Migration statistics themselves are certainly fascinating, and we strive to provide real estate education to our clients, potential investors, and readers, but the meat of today’s note is how we expect to capitalize on these trends for our clients. Before we go into some of our favorite individual REITs weighted to the Texas growth story, let’s take a higher level look at our portfolio exposure. Figure 6 shows the Chilton REIT Composite’s exposure by state as of 4/29/22. The biggest weightings are California, International, Texas, Florida, and Georgia.
However, as with property type exposure, it is much more informative to observe our positioning relative to the index. Figure 7 shows the index weighting for our 15 largest state weightings. As one can see from the first entry, while California is our largest individual state weighting, we are meaningfully less exposed than the index. Looking at the traditional Sunbelt states, which are highlighted in light blue, the composite is meaningfully overweight to each. Specifically, the Texas weighting is 196 bps above the index, Florida +213 bps, Georgia +194 bps, North Carolina +148 bps and Arizona +50 bps. Overall, we calculate Sunbelt (ex-California) exposure at ~37% versus the index at 31%.
Sunbelt Investment Highlights
Now that we’ve covered our high level exposure to the Sunbelt migration theme, here are a few of the Sunbelt positions we are most excited about:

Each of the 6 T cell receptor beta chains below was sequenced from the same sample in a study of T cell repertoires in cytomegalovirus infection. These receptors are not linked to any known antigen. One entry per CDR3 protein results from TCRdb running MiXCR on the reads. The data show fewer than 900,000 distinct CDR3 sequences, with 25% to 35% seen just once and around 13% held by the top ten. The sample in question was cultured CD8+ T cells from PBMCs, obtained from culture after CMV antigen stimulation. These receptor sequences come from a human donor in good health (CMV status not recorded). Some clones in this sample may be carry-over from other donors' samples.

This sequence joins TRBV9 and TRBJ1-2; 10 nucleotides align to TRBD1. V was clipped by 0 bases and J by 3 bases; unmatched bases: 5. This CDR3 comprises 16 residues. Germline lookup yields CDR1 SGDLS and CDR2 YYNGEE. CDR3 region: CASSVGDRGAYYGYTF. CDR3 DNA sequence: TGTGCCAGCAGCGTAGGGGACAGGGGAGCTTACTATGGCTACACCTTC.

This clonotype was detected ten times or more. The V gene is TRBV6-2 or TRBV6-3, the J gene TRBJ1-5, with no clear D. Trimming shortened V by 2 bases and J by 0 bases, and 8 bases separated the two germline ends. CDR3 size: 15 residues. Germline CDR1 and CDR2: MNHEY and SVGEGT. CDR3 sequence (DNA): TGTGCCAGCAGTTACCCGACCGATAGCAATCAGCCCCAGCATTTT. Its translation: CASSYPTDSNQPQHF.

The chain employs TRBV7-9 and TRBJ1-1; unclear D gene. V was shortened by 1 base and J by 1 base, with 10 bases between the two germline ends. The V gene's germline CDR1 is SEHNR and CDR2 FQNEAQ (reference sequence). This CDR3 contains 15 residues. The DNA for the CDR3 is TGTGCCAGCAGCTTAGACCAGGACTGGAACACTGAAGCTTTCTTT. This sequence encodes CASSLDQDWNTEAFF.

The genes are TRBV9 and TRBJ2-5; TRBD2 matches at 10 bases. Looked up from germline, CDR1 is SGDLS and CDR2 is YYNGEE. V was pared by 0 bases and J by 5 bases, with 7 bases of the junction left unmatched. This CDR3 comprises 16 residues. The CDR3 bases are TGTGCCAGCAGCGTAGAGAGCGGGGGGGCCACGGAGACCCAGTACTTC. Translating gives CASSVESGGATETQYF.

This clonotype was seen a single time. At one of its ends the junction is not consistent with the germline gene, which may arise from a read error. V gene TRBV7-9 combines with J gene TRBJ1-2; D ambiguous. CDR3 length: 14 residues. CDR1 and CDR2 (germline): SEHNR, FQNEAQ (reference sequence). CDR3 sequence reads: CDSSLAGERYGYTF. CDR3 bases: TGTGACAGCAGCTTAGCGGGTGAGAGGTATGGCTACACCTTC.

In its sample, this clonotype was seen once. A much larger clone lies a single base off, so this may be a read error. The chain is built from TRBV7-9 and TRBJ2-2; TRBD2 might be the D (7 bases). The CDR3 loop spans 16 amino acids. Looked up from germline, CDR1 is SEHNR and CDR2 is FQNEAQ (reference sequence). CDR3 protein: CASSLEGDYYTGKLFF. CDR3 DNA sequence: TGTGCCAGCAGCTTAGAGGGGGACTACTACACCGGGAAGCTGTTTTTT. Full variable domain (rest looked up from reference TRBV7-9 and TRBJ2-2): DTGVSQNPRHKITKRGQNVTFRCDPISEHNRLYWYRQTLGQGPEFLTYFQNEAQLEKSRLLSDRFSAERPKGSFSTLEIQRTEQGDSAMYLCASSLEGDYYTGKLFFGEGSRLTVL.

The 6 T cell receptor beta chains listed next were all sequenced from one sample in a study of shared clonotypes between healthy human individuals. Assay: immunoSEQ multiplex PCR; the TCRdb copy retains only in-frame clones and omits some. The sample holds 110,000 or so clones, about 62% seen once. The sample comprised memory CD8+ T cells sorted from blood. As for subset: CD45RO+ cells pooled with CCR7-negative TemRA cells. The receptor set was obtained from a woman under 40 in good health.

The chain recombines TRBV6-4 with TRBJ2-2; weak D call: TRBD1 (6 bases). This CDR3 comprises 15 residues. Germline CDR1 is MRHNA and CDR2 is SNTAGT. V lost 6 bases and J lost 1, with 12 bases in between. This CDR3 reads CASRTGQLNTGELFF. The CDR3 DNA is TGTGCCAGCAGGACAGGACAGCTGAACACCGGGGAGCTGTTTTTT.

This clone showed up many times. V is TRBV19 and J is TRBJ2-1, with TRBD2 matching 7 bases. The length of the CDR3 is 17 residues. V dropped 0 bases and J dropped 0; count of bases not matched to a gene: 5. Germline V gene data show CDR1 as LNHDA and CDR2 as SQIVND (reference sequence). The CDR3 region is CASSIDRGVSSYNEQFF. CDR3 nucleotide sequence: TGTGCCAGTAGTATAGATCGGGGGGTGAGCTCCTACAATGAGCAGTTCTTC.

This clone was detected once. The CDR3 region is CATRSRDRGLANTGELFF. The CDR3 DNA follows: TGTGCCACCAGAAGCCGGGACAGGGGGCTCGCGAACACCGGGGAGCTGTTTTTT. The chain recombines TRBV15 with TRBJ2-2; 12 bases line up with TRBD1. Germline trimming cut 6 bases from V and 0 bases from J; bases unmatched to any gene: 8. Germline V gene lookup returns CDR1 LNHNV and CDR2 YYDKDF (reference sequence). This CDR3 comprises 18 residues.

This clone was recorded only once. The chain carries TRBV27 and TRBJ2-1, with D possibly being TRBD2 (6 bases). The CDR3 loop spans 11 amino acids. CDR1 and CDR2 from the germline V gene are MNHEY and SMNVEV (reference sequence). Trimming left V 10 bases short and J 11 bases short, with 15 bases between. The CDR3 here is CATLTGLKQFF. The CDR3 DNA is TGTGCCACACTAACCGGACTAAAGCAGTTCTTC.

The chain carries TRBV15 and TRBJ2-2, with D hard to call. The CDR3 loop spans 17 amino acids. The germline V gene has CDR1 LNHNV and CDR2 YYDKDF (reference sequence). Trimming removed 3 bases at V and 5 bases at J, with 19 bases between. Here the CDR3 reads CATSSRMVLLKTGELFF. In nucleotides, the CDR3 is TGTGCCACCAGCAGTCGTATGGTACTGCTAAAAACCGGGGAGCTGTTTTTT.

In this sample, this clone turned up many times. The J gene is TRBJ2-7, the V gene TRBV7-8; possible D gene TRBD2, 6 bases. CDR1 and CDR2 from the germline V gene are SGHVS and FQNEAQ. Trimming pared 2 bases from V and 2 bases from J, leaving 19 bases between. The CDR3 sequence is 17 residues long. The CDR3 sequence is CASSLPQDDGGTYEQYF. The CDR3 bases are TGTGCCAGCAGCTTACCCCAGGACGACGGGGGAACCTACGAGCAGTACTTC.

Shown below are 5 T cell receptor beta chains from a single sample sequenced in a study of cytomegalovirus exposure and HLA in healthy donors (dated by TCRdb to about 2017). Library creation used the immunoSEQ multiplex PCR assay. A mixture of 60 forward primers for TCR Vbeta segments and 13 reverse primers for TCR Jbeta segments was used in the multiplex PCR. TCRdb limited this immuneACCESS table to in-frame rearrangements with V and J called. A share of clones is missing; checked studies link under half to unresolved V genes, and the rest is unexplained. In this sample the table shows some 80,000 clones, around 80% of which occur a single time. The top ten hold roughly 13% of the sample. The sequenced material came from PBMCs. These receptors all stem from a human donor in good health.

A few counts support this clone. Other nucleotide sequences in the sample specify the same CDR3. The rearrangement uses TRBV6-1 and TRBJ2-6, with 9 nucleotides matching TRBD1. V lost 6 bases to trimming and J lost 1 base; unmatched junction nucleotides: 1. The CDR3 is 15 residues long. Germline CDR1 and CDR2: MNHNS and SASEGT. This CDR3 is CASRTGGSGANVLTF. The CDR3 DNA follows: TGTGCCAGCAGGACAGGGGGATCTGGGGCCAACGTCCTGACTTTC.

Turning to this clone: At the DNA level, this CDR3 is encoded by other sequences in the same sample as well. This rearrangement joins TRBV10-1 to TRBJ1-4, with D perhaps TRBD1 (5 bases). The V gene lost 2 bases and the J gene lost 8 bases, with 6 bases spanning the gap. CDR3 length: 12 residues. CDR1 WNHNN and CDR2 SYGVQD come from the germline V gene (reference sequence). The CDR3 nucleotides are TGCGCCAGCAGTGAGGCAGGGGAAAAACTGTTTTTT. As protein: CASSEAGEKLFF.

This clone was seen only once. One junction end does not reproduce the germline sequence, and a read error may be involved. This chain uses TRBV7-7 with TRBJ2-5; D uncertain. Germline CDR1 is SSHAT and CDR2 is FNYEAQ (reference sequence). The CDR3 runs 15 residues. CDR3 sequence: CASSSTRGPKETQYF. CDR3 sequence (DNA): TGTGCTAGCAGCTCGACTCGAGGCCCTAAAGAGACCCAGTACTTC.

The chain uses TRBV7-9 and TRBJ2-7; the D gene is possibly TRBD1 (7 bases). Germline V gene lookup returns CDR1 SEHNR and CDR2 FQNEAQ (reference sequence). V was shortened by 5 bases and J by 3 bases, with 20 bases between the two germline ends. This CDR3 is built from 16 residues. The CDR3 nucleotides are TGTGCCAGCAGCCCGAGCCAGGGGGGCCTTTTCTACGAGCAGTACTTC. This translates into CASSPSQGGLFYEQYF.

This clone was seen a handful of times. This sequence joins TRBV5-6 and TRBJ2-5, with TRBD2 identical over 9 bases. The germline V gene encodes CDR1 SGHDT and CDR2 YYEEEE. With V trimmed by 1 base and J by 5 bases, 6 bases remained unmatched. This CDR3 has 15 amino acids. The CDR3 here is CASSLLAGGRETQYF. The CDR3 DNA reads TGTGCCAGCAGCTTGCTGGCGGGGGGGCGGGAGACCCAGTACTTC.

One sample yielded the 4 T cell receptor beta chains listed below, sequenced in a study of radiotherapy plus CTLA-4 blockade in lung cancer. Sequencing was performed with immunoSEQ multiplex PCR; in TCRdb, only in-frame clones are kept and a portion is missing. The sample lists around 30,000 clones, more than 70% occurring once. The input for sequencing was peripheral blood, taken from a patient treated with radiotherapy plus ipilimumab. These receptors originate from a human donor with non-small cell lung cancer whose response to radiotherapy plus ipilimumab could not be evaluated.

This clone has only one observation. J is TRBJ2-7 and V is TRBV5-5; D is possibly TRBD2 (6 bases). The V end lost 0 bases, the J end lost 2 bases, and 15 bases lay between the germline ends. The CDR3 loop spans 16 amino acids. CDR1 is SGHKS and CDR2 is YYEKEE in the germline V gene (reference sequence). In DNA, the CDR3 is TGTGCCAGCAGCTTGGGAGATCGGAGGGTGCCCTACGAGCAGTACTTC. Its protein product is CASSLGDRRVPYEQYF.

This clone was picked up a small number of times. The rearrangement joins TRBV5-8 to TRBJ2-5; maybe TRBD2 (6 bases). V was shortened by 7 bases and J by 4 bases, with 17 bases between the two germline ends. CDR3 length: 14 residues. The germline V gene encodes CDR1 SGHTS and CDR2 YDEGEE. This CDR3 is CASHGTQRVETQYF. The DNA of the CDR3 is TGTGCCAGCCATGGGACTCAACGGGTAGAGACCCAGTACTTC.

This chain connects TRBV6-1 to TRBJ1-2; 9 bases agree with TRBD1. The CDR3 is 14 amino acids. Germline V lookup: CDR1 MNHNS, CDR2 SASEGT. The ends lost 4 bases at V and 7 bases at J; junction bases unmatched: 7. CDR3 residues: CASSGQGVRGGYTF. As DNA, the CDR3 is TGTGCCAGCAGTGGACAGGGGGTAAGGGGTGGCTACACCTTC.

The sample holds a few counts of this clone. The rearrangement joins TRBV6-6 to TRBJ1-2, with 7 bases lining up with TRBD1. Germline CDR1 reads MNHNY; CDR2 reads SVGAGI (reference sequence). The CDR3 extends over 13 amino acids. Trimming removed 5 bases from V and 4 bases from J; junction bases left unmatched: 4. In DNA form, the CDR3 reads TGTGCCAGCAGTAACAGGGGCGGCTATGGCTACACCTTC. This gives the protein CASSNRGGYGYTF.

InvenTrust Properties (NYSE: IVT). We introduced IVT as a new position in the November 2021 Outlook (Retail REITs: Revisited and Reconsidered), where we highlighted the company’s focus on grocer anchored centers located within the Sunbelt. IVT’s largest exposure is to Texas, and more specifically on a city basis, Austin. Since publication in November, management has shown a continued focus and commitment to Austin, acquiring two premier grocery-anchored (one HEB and one Whole Foods/Costco) properties earlier this year for $189 million. Our team had the opportunity to visit both properties earlier this month and our conviction in IVT’s portfolio and strategy has only been reinforced. We are especially positive as the company has yet to gain any sell side research coverage or be included in any index. We believe it’s only a matter of time until both of these occur, bringing in new investors, and potentially serving as a positive catalyst for the stock
Camden Property Trust (NYSE: CPT). Only a few years ago, Camden’s stock price was suffering due to the company’s overweight to Houston multifamily. Fast forward to 4Q21 earnings several months ago where Camden’s Houston portfolio posted same store net operating income (or SSNOI) growth of over 28% (tied for the company’s strongest market with Austin). We’ve long been fans of Camden, but over the past year the company has affirmed itself as one of the premier Sunbelt multifamily operators and one of the first to experiment with single family rentals in the Houston market.